Bengkulu love poem


Foto kau ado di kaco

Iko puisi ambo paling elok

Tapi cepek ilang

Iko yang terakhir “ambo cinto kek kau”

Translated into Bengkulu by Afrita
Bengkulu love poem

Book of poetry "La Glace"
Original version
French poem

Bengkulu language

Bengkulu (alternatives and dialects : Ogan, Pasemah, Lintang, Kikim, Central Malay, Semenda, Midden Maleisch, Rambang, Serawai, Enim, Besemah, Bengkulu, Benakat, Semendo, Kisam, Lematang Ulu), is an Austronesian, Mayalo-Polynesian language, spoken by the populations (pasemah, besemah) of Indonesia.

The word Bangkahulu (Bengkulu), which refers to the language and the people, is the glorious reminder of a great victory of their ancestors, who had driven back the Acehnese.

Bengkulu is a Malay language, having links with Palembang, Jambi, Minangkabau, and of course other Malay languages.

This translation of my poem is from the town of Bengkulu in South West Sumatra. About 2 million people speak this central Malay.

Bangkahulu and the Bengkulus

Bengkulu (Bangkahulu), formerly Benkulen or (Bencoolen, Benkoelen), is the largest city in South West Sumatra and in the past was an important region for the pepper trade. Today it is a place like many others in Indonesia very popular with tourists.

A bit of history: The Bengkulus are the descendants of several groups who came to the region, the Malays, Acehnese, Minangkabau, Javanese, Bugis, and Banten.

Much later, the British with the East India Company will settle in Benkoelen, for the pepper trade, the region being one of the main supplier. Benkulen, was then a densely populated city, which had a million inhabitants.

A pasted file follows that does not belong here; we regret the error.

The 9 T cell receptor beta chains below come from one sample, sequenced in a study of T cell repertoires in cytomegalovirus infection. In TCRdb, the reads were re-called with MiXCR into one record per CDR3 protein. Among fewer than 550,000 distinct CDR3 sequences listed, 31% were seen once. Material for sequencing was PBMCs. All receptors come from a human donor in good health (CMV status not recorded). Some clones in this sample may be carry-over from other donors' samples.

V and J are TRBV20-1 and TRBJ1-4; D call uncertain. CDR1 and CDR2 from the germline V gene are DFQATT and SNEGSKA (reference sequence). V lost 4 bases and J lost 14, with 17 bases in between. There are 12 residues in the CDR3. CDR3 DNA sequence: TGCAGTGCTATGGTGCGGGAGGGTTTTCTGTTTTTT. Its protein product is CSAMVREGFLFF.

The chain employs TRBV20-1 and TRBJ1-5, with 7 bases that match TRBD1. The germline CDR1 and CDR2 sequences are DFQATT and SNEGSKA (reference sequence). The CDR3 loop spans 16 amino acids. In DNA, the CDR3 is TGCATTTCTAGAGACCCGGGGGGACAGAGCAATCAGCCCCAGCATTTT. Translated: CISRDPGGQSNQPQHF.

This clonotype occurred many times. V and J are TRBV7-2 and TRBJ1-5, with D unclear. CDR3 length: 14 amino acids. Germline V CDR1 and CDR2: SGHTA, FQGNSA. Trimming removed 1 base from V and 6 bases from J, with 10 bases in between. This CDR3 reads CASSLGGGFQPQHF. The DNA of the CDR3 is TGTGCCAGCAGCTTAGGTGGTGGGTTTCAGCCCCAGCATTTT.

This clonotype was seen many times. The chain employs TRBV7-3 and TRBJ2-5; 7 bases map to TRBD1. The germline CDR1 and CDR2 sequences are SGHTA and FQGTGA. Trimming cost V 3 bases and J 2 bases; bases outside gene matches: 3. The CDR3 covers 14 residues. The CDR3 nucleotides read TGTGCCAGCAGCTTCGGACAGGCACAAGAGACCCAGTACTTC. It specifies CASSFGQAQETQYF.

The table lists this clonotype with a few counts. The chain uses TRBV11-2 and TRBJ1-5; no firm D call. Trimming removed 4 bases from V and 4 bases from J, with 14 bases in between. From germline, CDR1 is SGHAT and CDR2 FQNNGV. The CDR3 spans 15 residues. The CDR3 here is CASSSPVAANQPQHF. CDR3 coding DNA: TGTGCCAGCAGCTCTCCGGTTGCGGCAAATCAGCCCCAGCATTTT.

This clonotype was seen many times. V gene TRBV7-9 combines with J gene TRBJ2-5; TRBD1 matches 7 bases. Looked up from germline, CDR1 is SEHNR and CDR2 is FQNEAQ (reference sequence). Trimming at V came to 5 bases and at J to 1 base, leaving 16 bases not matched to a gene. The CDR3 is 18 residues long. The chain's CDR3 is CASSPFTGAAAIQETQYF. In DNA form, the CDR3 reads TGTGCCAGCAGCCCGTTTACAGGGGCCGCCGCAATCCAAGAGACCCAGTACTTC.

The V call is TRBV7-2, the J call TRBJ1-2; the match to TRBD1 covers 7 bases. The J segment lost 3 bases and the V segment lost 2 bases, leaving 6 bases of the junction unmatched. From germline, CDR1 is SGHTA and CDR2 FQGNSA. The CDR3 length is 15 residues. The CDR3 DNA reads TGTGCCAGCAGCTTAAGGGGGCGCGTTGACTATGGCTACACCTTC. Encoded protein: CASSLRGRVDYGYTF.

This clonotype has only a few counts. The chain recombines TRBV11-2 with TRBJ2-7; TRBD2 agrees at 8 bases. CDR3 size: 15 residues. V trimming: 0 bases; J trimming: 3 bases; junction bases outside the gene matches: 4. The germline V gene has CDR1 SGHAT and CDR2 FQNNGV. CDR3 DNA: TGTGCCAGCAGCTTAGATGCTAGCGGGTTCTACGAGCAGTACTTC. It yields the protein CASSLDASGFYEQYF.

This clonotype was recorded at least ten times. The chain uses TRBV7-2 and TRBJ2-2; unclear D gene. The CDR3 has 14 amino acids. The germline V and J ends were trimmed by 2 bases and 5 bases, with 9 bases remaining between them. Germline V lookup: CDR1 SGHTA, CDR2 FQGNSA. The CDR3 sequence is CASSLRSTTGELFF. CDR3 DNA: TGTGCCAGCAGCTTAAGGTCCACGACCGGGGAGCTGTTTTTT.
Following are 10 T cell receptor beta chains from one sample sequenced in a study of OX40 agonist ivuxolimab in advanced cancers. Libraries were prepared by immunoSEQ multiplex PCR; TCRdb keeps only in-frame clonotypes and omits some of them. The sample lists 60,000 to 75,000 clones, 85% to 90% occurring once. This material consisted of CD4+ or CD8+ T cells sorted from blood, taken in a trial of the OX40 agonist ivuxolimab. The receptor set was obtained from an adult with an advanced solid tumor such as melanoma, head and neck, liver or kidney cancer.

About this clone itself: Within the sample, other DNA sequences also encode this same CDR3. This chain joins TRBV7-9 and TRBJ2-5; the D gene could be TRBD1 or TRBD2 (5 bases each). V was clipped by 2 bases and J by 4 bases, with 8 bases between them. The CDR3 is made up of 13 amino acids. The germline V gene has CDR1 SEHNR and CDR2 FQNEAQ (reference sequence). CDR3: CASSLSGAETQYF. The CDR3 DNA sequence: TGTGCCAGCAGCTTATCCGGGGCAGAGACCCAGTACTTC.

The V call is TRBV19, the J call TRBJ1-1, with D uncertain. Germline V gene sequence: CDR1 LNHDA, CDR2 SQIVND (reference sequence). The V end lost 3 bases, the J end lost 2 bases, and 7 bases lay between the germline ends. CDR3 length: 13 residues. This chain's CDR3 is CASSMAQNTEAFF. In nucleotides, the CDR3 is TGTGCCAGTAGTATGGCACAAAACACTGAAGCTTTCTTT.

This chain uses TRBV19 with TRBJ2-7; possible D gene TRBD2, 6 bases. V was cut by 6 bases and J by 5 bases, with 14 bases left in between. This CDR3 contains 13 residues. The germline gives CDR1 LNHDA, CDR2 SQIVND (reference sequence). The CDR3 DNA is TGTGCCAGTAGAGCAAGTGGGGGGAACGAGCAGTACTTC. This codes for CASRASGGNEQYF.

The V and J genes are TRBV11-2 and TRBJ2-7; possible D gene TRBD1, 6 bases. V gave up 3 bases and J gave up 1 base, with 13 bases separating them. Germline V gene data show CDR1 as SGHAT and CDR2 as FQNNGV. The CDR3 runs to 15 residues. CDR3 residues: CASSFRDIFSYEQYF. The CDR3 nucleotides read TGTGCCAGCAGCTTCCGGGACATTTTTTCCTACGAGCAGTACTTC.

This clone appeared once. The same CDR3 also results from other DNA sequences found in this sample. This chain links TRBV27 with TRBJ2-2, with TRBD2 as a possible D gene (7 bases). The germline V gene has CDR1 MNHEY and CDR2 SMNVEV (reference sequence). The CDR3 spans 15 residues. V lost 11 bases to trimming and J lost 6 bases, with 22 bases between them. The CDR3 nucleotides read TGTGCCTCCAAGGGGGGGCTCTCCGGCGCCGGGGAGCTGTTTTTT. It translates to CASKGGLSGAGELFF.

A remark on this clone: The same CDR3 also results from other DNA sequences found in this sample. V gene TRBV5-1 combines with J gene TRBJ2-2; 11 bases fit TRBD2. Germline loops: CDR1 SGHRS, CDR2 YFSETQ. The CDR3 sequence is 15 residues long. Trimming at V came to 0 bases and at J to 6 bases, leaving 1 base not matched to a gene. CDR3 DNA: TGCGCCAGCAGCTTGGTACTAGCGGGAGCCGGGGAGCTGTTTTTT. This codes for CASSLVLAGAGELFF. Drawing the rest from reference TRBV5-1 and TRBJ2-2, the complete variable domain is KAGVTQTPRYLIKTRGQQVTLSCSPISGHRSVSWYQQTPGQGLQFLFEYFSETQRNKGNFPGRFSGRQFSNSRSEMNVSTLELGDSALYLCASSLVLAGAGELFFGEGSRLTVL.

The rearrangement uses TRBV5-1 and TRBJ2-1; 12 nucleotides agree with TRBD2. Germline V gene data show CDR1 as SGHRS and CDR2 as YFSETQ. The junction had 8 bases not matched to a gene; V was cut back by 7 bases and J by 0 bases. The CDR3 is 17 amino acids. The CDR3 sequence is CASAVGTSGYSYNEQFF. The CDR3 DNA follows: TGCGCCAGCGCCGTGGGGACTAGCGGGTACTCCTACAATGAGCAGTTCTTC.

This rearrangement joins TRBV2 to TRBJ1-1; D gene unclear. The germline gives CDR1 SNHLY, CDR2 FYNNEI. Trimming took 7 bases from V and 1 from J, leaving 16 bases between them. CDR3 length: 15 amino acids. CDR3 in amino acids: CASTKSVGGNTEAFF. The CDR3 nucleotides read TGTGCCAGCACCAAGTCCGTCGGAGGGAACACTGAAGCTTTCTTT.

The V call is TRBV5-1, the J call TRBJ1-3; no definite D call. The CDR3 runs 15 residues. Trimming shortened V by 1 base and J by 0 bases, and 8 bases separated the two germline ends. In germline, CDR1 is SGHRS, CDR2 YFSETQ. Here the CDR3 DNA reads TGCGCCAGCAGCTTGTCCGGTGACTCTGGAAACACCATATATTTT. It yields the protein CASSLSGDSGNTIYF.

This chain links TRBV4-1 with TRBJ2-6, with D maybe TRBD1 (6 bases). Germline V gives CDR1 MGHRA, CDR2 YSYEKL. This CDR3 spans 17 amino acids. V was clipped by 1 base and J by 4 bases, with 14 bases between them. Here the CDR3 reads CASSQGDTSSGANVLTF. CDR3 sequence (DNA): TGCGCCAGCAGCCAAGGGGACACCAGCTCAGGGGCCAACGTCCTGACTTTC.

In 1824, the Dutch took Bencoolen from the English. Following this catch, English and Dutch, will ratify by a treaty exchanges of territories; the English giving up to the Dutch, their possessions in present-day Indonesia (Java and Sumatra), against those that the latter possessed in Malaysia.

This will result the begining of an emigration of the Bengkulu population, towards Singapore and the Malay Peninsula. An emigration in two phases and quite significant, since it is estimated that in a few years, a total of 50% of people will leave the city.

At first, following the treaty, the British left Bencoolen for Singapore and Malaysia, with the many Malays who worked for them.

In a second step, the Dutch domination, installed and judged much harder by the population, many others people will leave the town.

Neighboring languages
Indonesian - Palembang - Jambi - Banjar - Bangka
Poem translated into bengkulu (524 languages)